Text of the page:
(Not So) Far Out: Alumni Share Memories of the '60s
By Sarah Evans
After spending an hour interviewing members of Willamette’s Class of 1969 about their time on campus, Hayley Hill ’13 had one immediate reaction: “Well, it wasn’t Berkeley.”
The alumni were amused that Hill and her classmates might have expected parallels between 1960s Willamette and the activism at the University of California, Berkeley. “Hippie stuff” didn’t pervade Willamette until later, they recalled.
The current students’ goal was to learn about the tumultuous events of the decade and how they played out on college campuses. They were enrolled in history Professor Ellen Eisenberg’s College Colloquium firstyear seminar class, “The 1960s: Understanding the Decade that Shaped Your Parents, Your Professors and Your Political Leaders.”
“It’s amazing how much you continue to hear about the ’60s in the news,” Eisenberg said. “When we talk about the wars in Iraq and Afghanistan,
people continually make analogies to Vietnam, and when we discuss protests, we often reference the civil rights and anti-war movements. These issues are still an integral part of American culture, and today’s students want to understand them.”
Eisenberg focused the class on the experiences of college-aged youths, which naturally led her pupils to ask about life at Willamette. The students read through course catalogs and yearbooks before interviewing alumni during their reunion in September. Glee, fraternity and sorority dances, freshmen beanies and compulsory chapel were among the things the alumni recalled about Willamette.
“Willamette was not super conservative in a political sense, but we had a lot of social restrictions,” Sallie Gordon ’69 remembered. “We were very sheltered. I remember we had a dorm mother who taught us manners.”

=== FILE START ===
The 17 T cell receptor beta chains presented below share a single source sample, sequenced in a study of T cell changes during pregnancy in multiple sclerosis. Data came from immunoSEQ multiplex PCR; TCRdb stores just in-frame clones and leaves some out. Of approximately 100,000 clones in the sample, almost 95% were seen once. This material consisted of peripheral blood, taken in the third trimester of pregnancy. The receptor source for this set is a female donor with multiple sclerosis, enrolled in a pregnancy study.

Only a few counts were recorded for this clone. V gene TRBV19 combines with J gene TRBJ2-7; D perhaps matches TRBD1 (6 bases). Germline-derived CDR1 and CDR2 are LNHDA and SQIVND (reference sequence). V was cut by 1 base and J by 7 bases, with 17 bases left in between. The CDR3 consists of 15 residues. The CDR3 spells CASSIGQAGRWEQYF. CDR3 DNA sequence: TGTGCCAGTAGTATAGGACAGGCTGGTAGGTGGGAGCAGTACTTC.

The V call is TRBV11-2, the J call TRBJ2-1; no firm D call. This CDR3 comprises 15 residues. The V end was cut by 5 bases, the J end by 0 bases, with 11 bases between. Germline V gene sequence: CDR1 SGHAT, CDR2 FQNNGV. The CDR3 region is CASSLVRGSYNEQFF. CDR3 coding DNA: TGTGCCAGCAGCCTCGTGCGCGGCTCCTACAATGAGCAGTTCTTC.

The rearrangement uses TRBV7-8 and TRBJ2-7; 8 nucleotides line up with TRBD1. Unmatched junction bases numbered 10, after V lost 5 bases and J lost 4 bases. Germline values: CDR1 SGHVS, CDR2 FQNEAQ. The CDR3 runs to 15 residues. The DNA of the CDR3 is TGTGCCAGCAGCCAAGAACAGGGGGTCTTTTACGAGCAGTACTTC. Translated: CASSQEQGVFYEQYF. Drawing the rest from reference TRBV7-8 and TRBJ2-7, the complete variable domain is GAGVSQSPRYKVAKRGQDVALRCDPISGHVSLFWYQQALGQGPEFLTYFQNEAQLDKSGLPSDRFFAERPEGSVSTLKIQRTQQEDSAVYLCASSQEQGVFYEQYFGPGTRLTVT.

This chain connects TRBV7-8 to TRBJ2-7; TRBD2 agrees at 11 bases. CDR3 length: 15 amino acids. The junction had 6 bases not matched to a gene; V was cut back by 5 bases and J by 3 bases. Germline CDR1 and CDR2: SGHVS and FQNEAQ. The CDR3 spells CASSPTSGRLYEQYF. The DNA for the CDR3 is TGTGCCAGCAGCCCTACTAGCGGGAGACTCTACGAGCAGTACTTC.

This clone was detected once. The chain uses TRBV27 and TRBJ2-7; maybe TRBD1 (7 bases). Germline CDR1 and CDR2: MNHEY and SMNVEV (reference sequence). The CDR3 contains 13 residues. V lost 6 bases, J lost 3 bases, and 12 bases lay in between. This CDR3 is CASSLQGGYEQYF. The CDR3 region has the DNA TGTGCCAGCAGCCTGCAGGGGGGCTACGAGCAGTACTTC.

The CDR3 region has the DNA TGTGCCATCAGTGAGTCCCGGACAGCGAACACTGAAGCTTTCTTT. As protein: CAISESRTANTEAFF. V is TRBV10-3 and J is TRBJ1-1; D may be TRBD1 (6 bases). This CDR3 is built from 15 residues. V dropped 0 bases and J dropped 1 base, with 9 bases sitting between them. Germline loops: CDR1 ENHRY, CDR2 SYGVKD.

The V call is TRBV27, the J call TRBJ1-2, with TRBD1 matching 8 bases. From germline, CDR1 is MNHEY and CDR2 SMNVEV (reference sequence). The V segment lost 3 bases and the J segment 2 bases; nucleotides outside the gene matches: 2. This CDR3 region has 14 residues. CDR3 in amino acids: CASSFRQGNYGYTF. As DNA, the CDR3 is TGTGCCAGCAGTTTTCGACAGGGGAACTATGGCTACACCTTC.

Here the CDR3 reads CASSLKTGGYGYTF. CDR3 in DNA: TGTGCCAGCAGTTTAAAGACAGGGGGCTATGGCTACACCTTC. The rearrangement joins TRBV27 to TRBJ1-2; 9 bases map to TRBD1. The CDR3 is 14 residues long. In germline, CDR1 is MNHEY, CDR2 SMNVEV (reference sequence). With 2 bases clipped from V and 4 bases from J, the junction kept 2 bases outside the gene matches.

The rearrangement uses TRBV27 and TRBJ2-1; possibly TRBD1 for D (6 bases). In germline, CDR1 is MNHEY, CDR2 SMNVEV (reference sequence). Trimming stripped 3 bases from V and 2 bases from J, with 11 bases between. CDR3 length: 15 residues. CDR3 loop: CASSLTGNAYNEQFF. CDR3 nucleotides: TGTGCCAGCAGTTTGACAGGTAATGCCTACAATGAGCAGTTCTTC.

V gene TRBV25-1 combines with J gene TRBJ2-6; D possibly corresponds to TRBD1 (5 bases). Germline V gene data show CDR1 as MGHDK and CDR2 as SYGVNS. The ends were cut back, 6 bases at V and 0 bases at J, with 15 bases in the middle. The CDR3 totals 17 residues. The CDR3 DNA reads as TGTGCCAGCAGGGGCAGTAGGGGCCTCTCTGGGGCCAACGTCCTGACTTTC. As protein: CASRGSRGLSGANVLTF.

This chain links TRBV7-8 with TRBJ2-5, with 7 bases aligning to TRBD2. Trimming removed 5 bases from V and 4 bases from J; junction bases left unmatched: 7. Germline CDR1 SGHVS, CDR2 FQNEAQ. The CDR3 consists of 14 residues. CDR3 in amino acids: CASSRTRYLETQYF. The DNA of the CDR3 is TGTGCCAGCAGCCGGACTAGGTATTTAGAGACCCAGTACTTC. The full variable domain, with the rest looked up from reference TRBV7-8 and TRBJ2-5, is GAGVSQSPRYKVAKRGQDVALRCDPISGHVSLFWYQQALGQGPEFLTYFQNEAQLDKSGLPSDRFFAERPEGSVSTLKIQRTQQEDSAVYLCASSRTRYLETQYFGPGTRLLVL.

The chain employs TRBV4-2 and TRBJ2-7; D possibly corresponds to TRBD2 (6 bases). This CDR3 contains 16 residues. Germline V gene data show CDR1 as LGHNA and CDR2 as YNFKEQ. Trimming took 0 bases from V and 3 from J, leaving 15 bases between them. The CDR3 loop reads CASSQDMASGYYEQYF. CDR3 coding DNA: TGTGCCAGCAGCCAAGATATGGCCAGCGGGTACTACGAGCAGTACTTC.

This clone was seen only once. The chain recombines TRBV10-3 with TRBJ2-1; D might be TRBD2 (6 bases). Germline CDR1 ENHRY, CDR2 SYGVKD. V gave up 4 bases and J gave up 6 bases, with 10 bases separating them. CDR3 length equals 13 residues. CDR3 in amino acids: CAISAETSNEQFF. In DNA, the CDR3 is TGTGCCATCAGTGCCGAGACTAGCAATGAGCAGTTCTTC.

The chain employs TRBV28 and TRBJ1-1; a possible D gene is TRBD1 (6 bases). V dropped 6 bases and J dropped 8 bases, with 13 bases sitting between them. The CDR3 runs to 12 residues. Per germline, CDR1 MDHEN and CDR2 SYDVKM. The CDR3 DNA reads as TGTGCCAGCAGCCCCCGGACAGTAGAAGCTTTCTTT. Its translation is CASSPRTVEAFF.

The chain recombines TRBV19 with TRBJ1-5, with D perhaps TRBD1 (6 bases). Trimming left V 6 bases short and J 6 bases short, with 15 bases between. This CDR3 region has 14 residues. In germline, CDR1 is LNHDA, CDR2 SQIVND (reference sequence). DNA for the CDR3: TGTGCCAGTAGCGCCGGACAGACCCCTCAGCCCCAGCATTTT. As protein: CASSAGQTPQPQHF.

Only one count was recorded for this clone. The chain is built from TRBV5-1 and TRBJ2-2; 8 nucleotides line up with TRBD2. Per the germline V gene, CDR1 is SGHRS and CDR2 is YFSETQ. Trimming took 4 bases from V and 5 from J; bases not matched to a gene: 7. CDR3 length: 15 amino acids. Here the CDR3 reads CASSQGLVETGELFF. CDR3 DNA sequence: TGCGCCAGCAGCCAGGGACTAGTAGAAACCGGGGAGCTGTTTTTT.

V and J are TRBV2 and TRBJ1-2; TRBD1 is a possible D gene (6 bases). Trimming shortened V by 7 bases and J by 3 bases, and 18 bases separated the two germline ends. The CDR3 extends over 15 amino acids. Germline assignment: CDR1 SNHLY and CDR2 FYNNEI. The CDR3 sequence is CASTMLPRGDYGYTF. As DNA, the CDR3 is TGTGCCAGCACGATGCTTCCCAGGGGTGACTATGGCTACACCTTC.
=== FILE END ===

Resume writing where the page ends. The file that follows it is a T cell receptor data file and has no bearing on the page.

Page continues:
“Women could only wear dresses, and if we were caught downtown wearing pants, we would get in trouble,” added Glenda (Hieber) Blanchard ’69. “I lived in Lausanne Hall, and if you came home just five minutes after curfew, you would find the dorm mother standing outside a closed front door. We had to serve an hour of phone duty for every minute we were late.”
“Phone duty?” Hill asked.
Laughter erupted as the alumni explained that at the time, phones were located only in the dorm hallways. If a call came in for a resident who wasn’t around, someone had to take a message.
Austin Williams ’13 was surprised to hear how much social activities had changed since the ’60s. “Back then men and women stayed in different dorms, but I live in Matthews where the genders are only split up by room. Nowadays colleges give us a lot more freedom.”
Although Willamette wasn’t at the center of anti-war protests, that didn’t mean the campus was without dissent. “We were protesting the idea of ‘in loco parentis,’” Ronald Sticka ’69 said. “We questioned the control the university held over student activities.”
Images of the Vietnam War were vividly present as young men participated in ROTC and waited anxiously to hear whether their draft lottery number was called.
“I remember going down to the local post office and hearing Bobby Kennedy speak,” Kathy Herndon ’69 said. “Shortly after that, Martin Luther King Jr. was killed, followed by Kennedy. Our campus may have been fairly quiet, but we were living during a time of turmoil.”
Gordon recalled that students at Willamette “really focused on academics. That’s what we were here for, so we really knuckled down.”
“But we also found time to party,” added Herndon, with a smile. Some things never change.
Class of 1969 panel member Glenda (Hieber) Blanchard shares her memories of Willamette.